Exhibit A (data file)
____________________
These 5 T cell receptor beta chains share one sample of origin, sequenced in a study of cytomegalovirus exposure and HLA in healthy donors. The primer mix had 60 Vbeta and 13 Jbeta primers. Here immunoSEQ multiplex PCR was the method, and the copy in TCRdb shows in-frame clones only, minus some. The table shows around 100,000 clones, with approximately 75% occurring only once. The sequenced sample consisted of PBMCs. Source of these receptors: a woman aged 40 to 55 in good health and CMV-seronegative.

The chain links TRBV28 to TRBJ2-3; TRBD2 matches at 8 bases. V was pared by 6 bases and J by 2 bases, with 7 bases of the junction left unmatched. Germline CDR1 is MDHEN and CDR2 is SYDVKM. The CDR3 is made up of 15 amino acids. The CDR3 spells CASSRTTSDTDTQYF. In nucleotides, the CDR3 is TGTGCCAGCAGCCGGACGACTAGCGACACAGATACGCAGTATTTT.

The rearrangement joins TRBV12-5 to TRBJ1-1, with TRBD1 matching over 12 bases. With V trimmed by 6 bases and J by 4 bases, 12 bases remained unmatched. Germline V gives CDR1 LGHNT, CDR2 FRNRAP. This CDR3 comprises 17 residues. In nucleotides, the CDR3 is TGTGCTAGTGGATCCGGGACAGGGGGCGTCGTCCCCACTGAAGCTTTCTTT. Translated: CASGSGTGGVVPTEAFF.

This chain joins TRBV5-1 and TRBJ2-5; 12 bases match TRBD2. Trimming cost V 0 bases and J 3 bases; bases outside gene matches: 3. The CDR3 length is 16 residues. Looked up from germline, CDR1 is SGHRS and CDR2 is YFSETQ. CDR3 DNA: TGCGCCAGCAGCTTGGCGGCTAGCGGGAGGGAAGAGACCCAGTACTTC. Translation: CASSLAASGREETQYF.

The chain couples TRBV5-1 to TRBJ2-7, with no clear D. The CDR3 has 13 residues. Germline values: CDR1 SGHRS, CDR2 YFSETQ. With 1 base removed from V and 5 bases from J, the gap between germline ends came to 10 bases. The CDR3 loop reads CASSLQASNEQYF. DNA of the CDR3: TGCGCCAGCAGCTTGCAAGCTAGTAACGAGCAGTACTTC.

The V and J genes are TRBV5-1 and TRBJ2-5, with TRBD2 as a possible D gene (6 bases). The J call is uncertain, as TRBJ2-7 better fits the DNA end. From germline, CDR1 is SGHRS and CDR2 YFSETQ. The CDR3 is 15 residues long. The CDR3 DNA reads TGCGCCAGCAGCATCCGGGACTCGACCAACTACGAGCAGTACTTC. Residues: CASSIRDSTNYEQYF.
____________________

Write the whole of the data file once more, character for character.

These 5 T cell receptor beta chains share one sample of origin, sequenced in a study of cytomegalovirus exposure and HLA in healthy donors. The primer mix had 60 Vbeta and 13 Jbeta primers. Here immunoSEQ multiplex PCR was the method, and the copy in TCRdb shows in-frame clones only, minus some. The table shows around 100,000 clones, with approximately 75% occurring only once. The sequenced sample consisted of PBMCs. Source of these receptors: a woman aged 40 to 55 in good health and CMV-seronegative.

The chain links TRBV28 to TRBJ2-3; TRBD2 matches at 8 bases. V was pared by 6 bases and J by 2 bases, with 7 bases of the junction left unmatched. Germline CDR1 is MDHEN and CDR2 is SYDVKM. The CDR3 is made up of 15 amino acids. The CDR3 spells CASSRTTSDTDTQYF. In nucleotides, the CDR3 is TGTGCCAGCAGCCGGACGACTAGCGACACAGATACGCAGTATTTT.

The rearrangement joins TRBV12-5 to TRBJ1-1, with TRBD1 matching over 12 bases. With V trimmed by 6 bases and J by 4 bases, 12 bases remained unmatched. Germline V gives CDR1 LGHNT, CDR2 FRNRAP. This CDR3 comprises 17 residues. In nucleotides, the CDR3 is TGTGCTAGTGGATCCGGGACAGGGGGCGTCGTCCCCACTGAAGCTTTCTTT. Translated: CASGSGTGGVVPTEAFF.

This chain joins TRBV5-1 and TRBJ2-5; 12 bases match TRBD2. Trimming cost V 0 bases and J 3 bases; bases outside gene matches: 3. The CDR3 length is 16 residues. Looked up from germline, CDR1 is SGHRS and CDR2 is YFSETQ. CDR3 DNA: TGCGCCAGCAGCTTGGCGGCTAGCGGGAGGGAAGAGACCCAGTACTTC. Translation: CASSLAASGREETQYF.

The chain couples TRBV5-1 to TRBJ2-7, with no clear D. The CDR3 has 13 residues. Germline values: CDR1 SGHRS, CDR2 YFSETQ. With 1 base removed from V and 5 bases from J, the gap between germline ends came to 10 bases. The CDR3 loop reads CASSLQASNEQYF. DNA of the CDR3: TGCGCCAGCAGCTTGCAAGCTAGTAACGAGCAGTACTTC.

The V and J genes are TRBV5-1 and TRBJ2-5, with TRBD2 as a possible D gene (6 bases). The J call is uncertain, as TRBJ2-7 better fits the DNA end. From germline, CDR1 is SGHRS and CDR2 YFSETQ. The CDR3 is 15 residues long. The CDR3 DNA reads TGCGCCAGCAGCATCCGGGACTCGACCAACTACGAGCAGTACTTC. Residues: CASSIRDSTNYEQYF.